Making Thailand safe from political parties

9 12 2014

The National Reform Council is a puppet “council,” set up by the military dictatorship and populated by military supporters. One of the chief supporters of the military junta, the coup and anti-democratic politics is former NIDA boss Sombat Thamrongthanyawong.

Sombat was one of the strategists for Suthep Thaugsuban’s anti-democratic street movement and, in that position, coordinated with the military. Suthep can’t leave the monkhood but Sombat keeps the anti-democratic flag flying amongst the puppets, where he is chair of a panel on “political reform.”

His panel surprised nobody by coming to a “consensus on the direct election of the prime minister and the cabinet, [the] election of MPs from large constituencies and election/selection of senators.”

While the proposal “includes the direct election of all 350 members of the lower house from multi-seat constituencies,” this reduces parliament by 150 members. Electing half of the Senate maintains the notion of half the senators being appointed by other members of the unelected swill while increasing the number of senators. This is aimed to reduce the legislative role of the lower house.

The panel also favored a directly elected premier and directly elected ministers. This is an “innovation,” removing the prime minister and cabinet from the politics of parliament and potentially breaking the link to political parties and executive.

Sombat’s reasoning on this seemed to be about opinion poll results. Of course, under the miltiary dictatorship, all political polls are more dubious than they usually are. But don’t let that hold back the anti-democrats.

Some of Sombat’s royalist buddies tried to play down the significance of these proposals. This included chief military constitution writer-for-hire Bowornsak Uwanno. They recognize that the discussion of such anti-democratic proposals may mean that there will actually be some debate.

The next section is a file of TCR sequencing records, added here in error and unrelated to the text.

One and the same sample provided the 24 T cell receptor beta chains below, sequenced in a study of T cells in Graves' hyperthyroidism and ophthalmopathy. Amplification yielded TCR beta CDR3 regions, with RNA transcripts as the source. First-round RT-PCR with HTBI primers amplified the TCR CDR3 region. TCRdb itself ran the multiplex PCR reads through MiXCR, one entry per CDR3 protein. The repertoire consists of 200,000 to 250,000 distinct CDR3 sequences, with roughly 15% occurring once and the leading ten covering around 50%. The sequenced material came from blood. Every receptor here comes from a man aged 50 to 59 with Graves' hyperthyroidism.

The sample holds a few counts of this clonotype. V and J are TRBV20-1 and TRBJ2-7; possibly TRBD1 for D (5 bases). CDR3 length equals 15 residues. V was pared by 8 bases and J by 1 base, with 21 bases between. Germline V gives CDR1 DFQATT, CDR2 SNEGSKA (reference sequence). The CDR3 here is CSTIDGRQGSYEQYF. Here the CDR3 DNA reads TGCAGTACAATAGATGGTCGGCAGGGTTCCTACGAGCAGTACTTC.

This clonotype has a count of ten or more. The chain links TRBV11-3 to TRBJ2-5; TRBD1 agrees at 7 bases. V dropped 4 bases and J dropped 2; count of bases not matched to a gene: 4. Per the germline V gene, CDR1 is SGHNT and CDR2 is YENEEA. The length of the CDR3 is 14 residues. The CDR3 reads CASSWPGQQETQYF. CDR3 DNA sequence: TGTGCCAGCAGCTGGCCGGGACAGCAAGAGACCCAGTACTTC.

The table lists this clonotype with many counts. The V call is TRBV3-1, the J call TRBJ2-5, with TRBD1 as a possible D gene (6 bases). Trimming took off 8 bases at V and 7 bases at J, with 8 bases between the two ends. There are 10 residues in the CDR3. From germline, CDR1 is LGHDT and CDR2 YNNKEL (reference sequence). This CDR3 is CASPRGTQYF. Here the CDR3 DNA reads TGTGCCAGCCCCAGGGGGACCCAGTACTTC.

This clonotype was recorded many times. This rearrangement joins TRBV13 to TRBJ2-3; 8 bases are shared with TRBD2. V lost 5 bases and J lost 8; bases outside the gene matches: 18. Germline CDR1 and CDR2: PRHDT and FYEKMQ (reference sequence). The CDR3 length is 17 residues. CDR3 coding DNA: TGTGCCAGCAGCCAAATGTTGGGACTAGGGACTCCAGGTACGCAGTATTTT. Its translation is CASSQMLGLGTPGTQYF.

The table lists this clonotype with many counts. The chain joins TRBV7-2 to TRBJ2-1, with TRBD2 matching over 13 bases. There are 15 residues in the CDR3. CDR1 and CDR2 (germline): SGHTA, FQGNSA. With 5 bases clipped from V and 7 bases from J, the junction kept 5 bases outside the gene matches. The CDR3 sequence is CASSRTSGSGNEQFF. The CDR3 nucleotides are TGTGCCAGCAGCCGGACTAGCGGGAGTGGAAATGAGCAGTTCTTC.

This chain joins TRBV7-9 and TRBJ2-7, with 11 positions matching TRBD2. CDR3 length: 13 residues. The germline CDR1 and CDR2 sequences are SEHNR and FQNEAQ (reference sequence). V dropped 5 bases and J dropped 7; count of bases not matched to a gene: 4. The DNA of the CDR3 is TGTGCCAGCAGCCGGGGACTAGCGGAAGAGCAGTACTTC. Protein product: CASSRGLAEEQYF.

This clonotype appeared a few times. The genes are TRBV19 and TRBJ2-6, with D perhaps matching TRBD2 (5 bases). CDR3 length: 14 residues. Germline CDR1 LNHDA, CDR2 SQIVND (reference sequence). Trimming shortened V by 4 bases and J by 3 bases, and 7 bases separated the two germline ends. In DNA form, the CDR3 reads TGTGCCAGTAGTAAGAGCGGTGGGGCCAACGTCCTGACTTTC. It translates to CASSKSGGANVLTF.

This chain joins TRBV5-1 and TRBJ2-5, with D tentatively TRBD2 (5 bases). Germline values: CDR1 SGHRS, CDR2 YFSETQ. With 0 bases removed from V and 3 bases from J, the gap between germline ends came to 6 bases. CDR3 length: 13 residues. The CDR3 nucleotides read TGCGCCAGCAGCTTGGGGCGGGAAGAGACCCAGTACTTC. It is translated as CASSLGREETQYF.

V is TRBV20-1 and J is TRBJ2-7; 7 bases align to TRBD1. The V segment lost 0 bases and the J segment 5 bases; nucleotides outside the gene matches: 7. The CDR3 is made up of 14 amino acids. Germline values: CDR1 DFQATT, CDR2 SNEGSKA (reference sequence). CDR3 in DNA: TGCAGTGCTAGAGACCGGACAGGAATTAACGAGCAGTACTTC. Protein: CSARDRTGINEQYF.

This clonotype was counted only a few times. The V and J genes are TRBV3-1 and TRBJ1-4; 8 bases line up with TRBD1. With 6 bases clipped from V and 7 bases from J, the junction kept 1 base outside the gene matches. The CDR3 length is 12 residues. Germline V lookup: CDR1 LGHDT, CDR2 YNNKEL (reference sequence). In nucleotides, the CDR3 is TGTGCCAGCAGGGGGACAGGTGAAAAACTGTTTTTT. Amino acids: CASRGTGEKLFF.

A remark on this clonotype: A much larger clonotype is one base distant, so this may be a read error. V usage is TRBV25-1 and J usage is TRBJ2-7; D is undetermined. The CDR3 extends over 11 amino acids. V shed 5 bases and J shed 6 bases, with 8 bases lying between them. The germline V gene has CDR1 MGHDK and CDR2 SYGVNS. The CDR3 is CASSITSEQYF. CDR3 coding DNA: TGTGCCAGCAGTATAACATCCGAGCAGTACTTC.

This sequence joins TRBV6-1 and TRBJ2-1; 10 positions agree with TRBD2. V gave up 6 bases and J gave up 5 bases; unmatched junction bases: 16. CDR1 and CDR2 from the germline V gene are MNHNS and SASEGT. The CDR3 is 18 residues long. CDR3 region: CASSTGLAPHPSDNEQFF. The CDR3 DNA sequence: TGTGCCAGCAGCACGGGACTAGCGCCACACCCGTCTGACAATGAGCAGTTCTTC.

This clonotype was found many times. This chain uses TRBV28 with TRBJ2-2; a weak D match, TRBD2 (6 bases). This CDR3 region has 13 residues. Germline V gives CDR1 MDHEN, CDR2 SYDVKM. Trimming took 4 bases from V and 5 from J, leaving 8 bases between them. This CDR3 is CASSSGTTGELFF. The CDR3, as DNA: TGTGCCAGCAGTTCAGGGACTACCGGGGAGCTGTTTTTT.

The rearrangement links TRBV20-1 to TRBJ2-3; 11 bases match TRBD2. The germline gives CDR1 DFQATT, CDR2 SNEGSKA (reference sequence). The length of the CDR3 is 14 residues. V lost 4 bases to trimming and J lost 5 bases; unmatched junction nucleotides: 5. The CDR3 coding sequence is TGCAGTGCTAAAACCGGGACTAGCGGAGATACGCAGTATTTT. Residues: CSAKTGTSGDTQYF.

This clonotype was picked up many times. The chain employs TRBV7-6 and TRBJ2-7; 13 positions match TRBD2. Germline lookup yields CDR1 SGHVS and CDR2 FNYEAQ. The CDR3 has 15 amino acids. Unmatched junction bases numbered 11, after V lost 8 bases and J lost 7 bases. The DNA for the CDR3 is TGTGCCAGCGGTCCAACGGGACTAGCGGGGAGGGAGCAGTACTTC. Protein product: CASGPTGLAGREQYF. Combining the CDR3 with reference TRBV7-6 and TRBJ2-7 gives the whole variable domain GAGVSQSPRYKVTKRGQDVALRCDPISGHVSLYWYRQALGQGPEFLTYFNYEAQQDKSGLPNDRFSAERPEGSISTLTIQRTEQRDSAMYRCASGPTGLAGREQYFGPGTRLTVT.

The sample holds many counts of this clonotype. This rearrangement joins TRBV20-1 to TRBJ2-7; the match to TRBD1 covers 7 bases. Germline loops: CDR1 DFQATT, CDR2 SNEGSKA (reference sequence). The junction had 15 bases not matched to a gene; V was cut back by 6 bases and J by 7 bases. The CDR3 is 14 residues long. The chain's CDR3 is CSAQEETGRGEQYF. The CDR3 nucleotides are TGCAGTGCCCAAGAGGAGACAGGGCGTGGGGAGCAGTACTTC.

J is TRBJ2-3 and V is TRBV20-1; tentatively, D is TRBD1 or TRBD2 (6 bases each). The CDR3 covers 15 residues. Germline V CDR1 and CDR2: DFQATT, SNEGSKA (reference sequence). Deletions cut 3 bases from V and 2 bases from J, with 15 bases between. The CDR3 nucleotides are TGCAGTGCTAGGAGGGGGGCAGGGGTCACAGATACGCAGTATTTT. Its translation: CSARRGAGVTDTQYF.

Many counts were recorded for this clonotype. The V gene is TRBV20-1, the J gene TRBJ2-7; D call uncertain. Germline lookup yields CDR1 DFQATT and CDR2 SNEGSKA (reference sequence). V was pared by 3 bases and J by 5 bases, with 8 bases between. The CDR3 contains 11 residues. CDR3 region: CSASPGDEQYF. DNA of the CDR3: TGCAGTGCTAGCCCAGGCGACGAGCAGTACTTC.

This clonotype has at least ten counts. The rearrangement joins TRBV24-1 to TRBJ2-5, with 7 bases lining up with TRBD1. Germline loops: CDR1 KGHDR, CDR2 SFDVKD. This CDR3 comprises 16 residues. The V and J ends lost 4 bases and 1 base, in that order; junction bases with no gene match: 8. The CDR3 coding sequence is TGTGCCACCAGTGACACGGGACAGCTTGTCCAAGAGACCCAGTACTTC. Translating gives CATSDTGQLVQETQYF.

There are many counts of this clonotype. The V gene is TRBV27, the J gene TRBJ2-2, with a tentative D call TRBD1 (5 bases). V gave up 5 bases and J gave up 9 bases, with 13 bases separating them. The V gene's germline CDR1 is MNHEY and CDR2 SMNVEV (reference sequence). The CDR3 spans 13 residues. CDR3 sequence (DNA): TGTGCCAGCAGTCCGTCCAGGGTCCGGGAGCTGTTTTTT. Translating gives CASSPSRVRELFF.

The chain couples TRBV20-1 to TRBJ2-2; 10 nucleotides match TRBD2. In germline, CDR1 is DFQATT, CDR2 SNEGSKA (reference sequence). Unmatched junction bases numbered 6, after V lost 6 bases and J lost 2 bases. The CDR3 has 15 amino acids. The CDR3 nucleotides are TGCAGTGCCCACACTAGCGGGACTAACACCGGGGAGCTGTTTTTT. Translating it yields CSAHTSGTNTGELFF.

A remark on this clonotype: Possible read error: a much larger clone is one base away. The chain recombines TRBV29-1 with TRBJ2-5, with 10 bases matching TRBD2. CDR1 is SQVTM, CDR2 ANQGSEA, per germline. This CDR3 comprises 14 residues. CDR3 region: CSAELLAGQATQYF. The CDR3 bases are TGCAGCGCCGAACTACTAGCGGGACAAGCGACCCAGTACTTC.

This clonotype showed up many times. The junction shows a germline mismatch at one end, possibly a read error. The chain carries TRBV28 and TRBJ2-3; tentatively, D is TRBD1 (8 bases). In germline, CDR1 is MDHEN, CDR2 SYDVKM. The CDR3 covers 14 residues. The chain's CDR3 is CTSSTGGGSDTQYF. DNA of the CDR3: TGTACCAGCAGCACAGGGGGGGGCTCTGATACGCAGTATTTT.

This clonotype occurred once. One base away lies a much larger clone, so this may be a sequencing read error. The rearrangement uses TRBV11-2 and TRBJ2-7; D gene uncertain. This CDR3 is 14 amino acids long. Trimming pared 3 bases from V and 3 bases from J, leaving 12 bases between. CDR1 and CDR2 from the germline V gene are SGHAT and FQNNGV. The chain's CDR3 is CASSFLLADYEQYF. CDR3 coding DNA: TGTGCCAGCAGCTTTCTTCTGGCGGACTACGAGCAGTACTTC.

Any proposal will eventually have to be approved by the military junta, and it is clear that it wants to wind back the significance of parliament, elected politicians and political parties.

In essence, the anti-democrats like Sombat are appealing to the generals and telling them how far they can go in diminishing democratic politics.


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3 03 2018
Supporting the junta’s political agenda | Political Prisoners in Thailand

[…] is nothing new to expect and the next election will not bring any change.” Sombat’s own role in creating this neanderthal political system is not […]

3 03 2018
Supporting the junta’s political agenda | Political Prisoners of Thailand

[…] is nothing new to expect and the next election will not bring any change.” Sombat’s own role in creating this neanderthal political system is not […]